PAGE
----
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Harold Place, Saltaire

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Harold Crossley Salt was the second son of Titus Jr and Catherine Salt, and was to be the last member of the Salt dynasty to have a street named after him.

Born in 1868, Harold was educated first at Temple Grove and Winchester College and subsequently at Trinity College, Cambridge. The 1891 census reveals Harold (22) to be apprenticed as a worsted spinning manufacturer (with elder brother Gordon (24) similarly employed). It seems likely that both brothers were attached to Salts Mill, and were resolved to be the third generation of the Salt family to be so involved.  The company’s bankruptcy of 1892 would have dramatically ended any such plans.

Harold went on to study for three years at the Royal Agricultural College, Cirencester, before becoming estate manager of Barrington Park, Gloucester. Other talents included his musical prowess on violin and oboe.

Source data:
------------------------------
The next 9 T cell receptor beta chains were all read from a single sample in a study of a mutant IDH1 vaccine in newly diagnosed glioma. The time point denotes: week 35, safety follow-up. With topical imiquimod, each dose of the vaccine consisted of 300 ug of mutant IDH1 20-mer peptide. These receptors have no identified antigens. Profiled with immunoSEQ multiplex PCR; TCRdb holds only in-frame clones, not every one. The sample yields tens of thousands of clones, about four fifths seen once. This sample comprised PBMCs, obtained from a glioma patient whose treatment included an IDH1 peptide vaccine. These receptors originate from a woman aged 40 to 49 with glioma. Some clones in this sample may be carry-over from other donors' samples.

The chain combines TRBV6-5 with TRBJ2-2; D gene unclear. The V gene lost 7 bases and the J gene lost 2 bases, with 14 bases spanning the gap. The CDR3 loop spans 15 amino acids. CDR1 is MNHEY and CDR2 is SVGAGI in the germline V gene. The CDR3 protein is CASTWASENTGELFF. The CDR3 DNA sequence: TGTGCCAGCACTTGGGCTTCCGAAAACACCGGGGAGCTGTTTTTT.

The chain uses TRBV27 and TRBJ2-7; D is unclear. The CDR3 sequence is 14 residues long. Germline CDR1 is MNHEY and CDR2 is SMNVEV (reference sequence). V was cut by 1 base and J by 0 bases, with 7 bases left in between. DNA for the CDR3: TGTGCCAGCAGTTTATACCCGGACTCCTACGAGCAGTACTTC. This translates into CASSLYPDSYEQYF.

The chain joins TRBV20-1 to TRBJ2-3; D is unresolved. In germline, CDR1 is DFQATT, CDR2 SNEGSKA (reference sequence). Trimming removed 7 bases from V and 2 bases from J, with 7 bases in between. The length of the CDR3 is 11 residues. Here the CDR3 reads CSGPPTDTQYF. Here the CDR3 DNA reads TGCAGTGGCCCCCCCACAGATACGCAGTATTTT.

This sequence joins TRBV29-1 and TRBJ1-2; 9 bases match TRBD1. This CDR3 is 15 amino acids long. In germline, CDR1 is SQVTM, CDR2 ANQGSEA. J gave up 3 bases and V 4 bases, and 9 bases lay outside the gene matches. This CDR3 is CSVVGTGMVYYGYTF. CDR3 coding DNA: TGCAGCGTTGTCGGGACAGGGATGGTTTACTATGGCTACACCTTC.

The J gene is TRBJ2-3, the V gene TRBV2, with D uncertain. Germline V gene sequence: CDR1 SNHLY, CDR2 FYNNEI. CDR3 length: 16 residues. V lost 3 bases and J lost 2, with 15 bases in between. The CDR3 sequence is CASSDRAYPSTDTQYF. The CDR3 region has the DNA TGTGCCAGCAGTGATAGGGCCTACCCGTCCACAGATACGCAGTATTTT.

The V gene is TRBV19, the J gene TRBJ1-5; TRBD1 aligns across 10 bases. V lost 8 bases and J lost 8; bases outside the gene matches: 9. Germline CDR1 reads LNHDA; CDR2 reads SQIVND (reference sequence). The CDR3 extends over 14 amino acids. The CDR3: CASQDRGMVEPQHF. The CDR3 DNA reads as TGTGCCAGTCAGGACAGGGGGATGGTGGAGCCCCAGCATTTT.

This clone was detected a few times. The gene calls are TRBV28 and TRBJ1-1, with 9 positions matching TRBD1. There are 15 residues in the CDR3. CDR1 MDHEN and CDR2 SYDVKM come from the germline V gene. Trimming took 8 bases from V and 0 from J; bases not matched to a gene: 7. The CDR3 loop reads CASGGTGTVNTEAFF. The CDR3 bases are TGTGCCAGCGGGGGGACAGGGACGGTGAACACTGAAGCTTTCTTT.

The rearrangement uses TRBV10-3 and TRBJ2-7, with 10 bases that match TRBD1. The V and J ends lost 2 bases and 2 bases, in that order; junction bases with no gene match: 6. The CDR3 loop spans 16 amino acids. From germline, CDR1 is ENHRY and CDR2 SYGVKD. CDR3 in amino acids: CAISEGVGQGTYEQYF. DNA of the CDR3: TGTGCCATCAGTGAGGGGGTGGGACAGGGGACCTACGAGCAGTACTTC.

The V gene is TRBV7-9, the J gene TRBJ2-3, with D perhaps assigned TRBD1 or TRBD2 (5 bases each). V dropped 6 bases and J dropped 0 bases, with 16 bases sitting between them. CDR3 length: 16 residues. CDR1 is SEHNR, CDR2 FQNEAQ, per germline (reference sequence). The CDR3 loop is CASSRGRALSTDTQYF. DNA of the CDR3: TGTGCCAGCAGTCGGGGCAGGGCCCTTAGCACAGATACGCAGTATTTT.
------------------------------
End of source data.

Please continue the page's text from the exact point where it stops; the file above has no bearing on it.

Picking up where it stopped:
During his time at Barrington Park Harold met his future wife, Grace Pratt, the daughter of a local vicar. Etiquette of the day required their meetings to be chaperoned. Such rules were made to be broken, and Harold took Grace for a spin in his new De Dion Bouton car. Struggling to the top of the steep high street in nearby Burford, the slowly moving car was snapped by a photographer. Harold thought little of it until some time later, when passing a local shop window. He was amazed to see himself, along with the unchaperoned Grace, on postcards featuring the photograph. Reputations were saved by Harold’s quick thinking – he bought the entire stock.

Harold, Grace and family later moved several times, at first to Devon and later to Somerset. His final move was to Cheltenham, where he died, aged 75, in 1943. We are fortunate that in the present day Harold’s son Denys continues to give his all in support of Saltaire.

© Barlo & Shaw


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